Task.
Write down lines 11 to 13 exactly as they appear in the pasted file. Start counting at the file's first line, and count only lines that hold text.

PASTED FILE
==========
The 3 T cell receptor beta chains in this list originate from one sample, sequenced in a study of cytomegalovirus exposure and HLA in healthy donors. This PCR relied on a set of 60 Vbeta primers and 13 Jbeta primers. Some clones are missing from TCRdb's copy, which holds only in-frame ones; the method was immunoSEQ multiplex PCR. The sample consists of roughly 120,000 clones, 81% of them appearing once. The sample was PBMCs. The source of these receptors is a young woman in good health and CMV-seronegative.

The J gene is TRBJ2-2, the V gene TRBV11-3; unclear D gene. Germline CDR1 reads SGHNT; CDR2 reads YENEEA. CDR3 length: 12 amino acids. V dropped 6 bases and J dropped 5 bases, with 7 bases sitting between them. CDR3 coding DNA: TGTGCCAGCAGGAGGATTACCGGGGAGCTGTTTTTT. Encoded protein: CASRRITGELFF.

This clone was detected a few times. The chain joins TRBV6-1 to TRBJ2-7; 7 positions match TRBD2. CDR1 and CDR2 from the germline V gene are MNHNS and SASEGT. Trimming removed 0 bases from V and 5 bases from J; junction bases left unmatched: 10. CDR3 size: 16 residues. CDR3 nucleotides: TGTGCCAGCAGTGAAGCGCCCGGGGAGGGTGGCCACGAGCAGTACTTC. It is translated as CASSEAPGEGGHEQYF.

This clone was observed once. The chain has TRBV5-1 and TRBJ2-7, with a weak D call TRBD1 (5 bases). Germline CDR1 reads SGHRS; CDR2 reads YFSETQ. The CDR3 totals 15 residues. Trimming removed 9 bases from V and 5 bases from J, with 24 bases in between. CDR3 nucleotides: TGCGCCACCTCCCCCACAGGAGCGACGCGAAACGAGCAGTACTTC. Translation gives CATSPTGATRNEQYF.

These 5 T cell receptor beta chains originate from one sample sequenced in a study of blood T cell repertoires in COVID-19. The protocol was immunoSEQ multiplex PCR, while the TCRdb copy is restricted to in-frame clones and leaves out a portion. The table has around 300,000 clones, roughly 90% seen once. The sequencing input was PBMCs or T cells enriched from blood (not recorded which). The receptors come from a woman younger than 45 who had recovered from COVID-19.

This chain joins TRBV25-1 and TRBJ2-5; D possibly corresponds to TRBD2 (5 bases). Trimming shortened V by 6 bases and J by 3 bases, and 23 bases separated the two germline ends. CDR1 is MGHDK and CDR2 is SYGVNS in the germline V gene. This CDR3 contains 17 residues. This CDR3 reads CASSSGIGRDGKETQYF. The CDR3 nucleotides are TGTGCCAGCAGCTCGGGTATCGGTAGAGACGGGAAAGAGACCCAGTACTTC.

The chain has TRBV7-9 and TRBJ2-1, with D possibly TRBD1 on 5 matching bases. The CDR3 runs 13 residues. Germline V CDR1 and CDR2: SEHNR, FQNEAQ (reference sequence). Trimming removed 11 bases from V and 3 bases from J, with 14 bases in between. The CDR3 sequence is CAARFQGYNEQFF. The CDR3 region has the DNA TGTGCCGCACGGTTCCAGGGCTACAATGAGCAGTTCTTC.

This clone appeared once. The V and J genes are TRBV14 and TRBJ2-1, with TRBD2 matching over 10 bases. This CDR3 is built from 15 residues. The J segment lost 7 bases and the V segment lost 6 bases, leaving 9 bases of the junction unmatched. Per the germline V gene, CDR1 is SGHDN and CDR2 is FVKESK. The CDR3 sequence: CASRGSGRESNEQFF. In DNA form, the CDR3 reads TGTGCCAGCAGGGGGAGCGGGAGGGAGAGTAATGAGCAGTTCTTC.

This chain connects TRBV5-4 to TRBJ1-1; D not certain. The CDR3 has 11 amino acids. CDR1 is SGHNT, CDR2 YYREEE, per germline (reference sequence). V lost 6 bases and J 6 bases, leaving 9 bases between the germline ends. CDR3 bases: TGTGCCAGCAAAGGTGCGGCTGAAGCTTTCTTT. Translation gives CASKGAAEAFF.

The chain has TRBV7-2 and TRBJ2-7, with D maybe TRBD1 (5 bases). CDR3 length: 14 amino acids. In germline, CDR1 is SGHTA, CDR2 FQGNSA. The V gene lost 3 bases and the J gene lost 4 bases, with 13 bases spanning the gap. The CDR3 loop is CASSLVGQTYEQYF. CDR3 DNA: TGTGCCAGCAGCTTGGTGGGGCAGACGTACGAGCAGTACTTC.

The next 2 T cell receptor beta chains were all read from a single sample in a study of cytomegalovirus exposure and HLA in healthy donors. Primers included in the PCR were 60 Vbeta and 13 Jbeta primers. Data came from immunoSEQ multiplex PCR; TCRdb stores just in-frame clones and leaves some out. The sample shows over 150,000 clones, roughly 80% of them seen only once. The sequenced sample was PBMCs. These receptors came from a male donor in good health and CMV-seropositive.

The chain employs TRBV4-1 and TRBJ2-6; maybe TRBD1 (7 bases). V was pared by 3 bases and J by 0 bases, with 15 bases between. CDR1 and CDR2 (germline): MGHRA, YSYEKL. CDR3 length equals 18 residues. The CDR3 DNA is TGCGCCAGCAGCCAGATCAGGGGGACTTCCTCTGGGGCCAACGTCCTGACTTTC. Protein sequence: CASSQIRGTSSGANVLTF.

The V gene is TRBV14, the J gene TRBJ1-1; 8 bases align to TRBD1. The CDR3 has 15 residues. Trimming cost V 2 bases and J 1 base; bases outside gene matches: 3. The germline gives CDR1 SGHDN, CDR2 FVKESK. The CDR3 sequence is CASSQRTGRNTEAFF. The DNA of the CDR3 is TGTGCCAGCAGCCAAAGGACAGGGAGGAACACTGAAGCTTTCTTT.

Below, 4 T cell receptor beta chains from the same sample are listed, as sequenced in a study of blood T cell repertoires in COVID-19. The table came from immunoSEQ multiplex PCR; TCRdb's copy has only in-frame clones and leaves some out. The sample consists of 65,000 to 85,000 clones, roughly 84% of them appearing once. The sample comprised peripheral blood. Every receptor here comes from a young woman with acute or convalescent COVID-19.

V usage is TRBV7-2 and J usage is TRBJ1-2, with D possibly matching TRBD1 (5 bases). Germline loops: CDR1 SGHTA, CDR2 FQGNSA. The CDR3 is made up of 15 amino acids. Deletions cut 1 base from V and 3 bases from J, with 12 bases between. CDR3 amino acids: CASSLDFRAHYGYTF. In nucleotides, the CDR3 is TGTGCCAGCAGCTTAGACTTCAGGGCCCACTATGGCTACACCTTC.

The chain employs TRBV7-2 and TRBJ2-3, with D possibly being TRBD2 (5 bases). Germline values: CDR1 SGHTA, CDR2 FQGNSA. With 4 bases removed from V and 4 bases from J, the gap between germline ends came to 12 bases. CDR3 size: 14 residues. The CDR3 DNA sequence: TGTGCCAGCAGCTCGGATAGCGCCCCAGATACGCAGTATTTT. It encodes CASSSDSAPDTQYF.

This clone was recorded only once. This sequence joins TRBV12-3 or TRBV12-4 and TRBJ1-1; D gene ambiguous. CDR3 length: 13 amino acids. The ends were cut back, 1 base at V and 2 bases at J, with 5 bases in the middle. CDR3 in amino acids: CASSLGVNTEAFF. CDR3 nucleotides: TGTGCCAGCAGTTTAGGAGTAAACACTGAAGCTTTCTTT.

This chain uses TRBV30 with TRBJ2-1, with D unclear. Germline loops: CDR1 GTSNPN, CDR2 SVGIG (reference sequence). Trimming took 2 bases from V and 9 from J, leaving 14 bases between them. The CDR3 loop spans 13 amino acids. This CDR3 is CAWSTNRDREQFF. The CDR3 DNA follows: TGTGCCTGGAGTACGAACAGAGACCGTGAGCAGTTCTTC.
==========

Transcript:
The next 2 T cell receptor beta chains were all read from a single sample in a study of cytomegalovirus exposure and HLA in healthy donors. Primers included in the PCR were 60 Vbeta and 13 Jbeta primers. Data came from immunoSEQ multiplex PCR; TCRdb stores just in-frame clones and leaves some out. The sample shows over 150,000 clones, roughly 80% of them seen only once. The sequenced sample was PBMCs. These receptors came from a male donor in good health and CMV-seropositive.

The chain employs TRBV4-1 and TRBJ2-6; maybe TRBD1 (7 bases). V was pared by 3 bases and J by 0 bases, with 15 bases between. CDR1 and CDR2 (germline): MGHRA, YSYEKL. CDR3 length equals 18 residues. The CDR3 DNA is TGCGCCAGCAGCCAGATCAGGGGGACTTCCTCTGGGGCCAACGTCCTGACTTTC. Protein sequence: CASSQIRGTSSGANVLTF.

The V gene is TRBV14, the J gene TRBJ1-1; 8 bases align to TRBD1. The CDR3 has 15 residues. Trimming cost V 2 bases and J 1 base; bases outside gene matches: 3. The germline gives CDR1 SGHDN, CDR2 FVKESK. The CDR3 sequence is CASSQRTGRNTEAFF. The DNA of the CDR3 is TGTGCCAGCAGCCAAAGGACAGGGAGGAACACTGAAGCTTTCTTT.